A key feature of bureaucratic organizations is the use of vertical arrangements to enhance their performance. Namely, to rely on upper echelons, say, managers, to oversee and sanction lower level ones, say, clerks, as a way to keep the latter in check. Yet, this type of hierarchical oversight is only effective in the absence of collusion among different organizational levels. In fact, one reason why practices such as nepotism, favoritism, or political connections are detrimental to organizations is precisely because they weaken these vertical checks.
In an upcoming paper, “Hierarchical Oversight and the Value of Public Office: Evidence from Colonial Peru”, I explore a particular threat to effective hierarchical oversight in bureaucracies. Namely, that posed by appointment mechanisms such as venality or office-selling — whereby “any” individual could access public office in exchange for money. Venality in public offices was a common practice in 18th century Peru — the case under study — and the Spanish Empire more generally, but also in other pre-modern bureaucracies such as those of China, the Ottoman Empire,18th century France and 17th century Britain. Even in contemporary settings, the sale of bureaucratic positions and government posts is still prevalent in Mexico, Russia, China, and Indonesia, to name a few.
In contrast to our contemporary mindset, office-selling was not always objectionable or associated with poor organization performance. In fact, thinkers such as John Stuart Mill and Montesquieu thought office-selling need not result in worse choices vis-à-vis royal favoritism, or where the position at stake received a fixed income. Yet, there were also contemporary voices of disapproval for the practice, particularly when the position in question involved imparting justice. In the view of Solorzano and Pereira, a Spanish jurist, the practice of selling positions of justice administrator in the Spanish Empire effectively entailed the selection of “tyrants or thieves”. These contrasting views suggest that whether office-selling had negative organizational effects or not is largely an empirical one.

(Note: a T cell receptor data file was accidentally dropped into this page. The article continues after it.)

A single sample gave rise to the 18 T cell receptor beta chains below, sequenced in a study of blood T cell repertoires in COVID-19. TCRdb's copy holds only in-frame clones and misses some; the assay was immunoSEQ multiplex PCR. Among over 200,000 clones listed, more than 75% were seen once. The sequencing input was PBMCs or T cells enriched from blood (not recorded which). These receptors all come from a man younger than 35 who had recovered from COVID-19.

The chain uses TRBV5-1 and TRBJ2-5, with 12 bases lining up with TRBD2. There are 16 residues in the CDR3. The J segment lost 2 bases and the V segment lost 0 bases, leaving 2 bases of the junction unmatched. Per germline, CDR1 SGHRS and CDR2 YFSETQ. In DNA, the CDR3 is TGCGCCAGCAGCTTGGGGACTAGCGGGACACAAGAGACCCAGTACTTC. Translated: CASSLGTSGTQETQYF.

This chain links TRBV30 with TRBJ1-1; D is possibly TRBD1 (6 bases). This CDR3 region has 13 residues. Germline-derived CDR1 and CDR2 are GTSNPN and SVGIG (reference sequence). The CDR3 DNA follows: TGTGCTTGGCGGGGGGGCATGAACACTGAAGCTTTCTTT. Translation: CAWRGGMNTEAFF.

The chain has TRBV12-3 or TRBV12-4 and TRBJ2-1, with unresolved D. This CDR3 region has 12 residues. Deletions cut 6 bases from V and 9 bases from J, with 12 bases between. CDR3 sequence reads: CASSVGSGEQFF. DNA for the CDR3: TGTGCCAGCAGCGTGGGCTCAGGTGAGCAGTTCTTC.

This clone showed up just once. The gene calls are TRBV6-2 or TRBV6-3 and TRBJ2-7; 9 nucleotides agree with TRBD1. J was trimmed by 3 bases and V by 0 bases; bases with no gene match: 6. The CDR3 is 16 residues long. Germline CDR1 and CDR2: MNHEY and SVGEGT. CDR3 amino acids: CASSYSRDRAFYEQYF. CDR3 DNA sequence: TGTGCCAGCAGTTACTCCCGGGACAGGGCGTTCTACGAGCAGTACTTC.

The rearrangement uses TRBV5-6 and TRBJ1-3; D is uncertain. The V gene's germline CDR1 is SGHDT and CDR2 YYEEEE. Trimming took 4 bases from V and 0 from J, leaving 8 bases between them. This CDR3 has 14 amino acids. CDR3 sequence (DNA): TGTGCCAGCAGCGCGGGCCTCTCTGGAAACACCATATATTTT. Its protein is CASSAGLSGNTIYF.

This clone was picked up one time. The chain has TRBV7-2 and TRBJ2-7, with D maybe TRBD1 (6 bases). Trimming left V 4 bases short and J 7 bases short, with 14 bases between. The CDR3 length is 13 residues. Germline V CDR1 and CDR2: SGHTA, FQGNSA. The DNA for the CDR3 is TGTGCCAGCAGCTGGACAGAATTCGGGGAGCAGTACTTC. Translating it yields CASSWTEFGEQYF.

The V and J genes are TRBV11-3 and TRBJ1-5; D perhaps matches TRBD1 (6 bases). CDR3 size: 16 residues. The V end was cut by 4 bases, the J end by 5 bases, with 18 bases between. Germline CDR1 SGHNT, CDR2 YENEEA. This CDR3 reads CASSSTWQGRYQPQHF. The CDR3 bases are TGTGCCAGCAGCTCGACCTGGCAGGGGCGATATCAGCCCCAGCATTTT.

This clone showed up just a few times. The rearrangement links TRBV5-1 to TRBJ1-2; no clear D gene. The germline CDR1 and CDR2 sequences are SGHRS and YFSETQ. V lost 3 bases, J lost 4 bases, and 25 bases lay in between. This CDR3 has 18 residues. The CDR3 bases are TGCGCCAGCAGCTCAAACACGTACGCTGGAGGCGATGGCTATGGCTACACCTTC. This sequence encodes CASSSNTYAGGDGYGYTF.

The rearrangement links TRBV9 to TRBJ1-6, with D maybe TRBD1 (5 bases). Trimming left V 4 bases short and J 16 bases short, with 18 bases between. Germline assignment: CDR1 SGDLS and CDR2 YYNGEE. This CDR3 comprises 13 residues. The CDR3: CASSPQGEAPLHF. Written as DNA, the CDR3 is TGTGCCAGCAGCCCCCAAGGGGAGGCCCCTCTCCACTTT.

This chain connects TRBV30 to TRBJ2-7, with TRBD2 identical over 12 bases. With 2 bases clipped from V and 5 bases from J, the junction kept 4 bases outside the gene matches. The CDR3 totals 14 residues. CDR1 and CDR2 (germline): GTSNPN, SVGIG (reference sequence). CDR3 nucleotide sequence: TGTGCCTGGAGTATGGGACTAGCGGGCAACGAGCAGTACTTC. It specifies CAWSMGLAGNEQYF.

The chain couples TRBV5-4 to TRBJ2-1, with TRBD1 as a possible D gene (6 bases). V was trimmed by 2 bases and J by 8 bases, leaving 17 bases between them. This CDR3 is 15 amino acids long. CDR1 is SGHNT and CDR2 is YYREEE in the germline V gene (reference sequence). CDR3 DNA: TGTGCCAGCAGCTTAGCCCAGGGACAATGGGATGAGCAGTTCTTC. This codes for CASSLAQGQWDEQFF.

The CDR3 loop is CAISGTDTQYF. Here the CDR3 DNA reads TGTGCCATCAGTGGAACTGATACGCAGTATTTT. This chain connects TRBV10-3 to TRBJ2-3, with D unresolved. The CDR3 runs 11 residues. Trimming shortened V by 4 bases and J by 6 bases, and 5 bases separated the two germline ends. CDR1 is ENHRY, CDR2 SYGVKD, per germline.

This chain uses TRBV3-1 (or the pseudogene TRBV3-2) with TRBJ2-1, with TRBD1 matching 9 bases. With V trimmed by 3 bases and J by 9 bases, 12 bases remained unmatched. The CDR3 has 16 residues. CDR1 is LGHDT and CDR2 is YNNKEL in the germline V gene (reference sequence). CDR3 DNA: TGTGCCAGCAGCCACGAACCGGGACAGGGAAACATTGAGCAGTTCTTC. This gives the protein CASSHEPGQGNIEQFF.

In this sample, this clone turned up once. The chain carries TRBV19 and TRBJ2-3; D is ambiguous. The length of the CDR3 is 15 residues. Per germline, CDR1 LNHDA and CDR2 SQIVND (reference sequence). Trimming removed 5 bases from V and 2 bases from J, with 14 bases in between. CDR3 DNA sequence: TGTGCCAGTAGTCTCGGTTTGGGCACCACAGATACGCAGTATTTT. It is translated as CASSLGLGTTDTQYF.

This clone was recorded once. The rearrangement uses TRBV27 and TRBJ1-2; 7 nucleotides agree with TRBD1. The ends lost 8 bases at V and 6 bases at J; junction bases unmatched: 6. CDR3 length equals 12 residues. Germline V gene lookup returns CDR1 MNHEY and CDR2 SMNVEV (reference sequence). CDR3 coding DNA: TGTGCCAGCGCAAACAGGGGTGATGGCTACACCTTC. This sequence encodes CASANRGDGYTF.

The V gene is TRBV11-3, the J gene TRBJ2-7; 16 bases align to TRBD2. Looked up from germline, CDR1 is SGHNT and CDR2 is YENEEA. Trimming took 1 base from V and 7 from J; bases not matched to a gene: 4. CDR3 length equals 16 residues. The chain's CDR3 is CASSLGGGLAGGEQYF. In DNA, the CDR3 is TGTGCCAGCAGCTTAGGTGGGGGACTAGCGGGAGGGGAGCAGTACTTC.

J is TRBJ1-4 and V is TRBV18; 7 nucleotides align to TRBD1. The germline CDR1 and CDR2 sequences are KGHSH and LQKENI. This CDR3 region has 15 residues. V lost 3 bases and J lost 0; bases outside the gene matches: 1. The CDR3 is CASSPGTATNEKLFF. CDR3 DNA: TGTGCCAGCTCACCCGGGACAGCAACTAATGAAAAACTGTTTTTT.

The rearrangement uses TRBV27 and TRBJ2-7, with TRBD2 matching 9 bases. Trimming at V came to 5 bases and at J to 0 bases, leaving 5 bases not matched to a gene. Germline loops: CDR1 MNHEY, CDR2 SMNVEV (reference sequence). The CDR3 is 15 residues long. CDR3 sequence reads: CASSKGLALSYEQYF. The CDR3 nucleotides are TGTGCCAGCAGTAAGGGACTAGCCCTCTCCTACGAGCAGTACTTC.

In the paper, I use the introduction of venality to the appointment of two key positions in the 18th century Spanish Empire — that of high-level audiencia members (top magistrates) and that of corregidores (provincial ones)– to examine its consequences for local governance. In the 18th century Peru, members of the audiencia were in charge of overseeing provincial ones (corregidores). The advantage of this setting is that selling both organizational levels means that one can observe variation in the “types” of officials in top layers due to sales and how this changed the perceived returns (prices) to holding lower level offices. The premise is that office prices are a reflection of the expected returns for office — mostly from illicit sources — such that their change reflects greater opportunities to profit from their position.